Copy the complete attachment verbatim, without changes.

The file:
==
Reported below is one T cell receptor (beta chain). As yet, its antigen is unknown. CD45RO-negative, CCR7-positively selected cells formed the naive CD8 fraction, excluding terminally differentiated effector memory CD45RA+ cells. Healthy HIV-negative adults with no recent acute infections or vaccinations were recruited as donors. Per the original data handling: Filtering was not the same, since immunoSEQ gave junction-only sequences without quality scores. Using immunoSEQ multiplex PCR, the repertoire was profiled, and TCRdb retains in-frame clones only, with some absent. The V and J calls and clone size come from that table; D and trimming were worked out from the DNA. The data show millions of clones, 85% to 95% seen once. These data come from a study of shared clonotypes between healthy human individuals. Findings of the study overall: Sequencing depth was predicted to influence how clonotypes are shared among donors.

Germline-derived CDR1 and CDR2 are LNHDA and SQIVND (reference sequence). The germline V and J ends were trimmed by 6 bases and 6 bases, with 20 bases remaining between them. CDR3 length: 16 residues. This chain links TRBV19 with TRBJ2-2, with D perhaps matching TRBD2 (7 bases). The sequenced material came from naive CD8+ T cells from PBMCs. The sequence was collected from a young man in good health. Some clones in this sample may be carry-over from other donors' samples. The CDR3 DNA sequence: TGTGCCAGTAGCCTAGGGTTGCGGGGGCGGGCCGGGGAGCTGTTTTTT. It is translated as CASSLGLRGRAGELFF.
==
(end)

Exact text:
Reported below is one T cell receptor (beta chain). As yet, its antigen is unknown. CD45RO-negative, CCR7-positively selected cells formed the naive CD8 fraction, excluding terminally differentiated effector memory CD45RA+ cells. Healthy HIV-negative adults with no recent acute infections or vaccinations were recruited as donors. Per the original data handling: Filtering was not the same, since immunoSEQ gave junction-only sequences without quality scores. Using immunoSEQ multiplex PCR, the repertoire was profiled, and TCRdb retains in-frame clones only, with some absent. The V and J calls and clone size come from that table; D and trimming were worked out from the DNA. The data show millions of clones, 85% to 95% seen once. These data come from a study of shared clonotypes between healthy human individuals. Findings of the study overall: Sequencing depth was predicted to influence how clonotypes are shared among donors.

Germline-derived CDR1 and CDR2 are LNHDA and SQIVND (reference sequence). The germline V and J ends were trimmed by 6 bases and 6 bases, with 20 bases remaining between them. CDR3 length: 16 residues. This chain links TRBV19 with TRBJ2-2, with D perhaps matching TRBD2 (7 bases). The sequenced material came from naive CD8+ T cells from PBMCs. The sequence was collected from a young man in good health. Some clones in this sample may be carry-over from other donors' samples. The CDR3 DNA sequence: TGTGCCAGTAGCCTAGGGTTGCGGGGGCGGGCCGGGGAGCTGTTTTTT. It is translated as CASSLGLRGRAGELFF.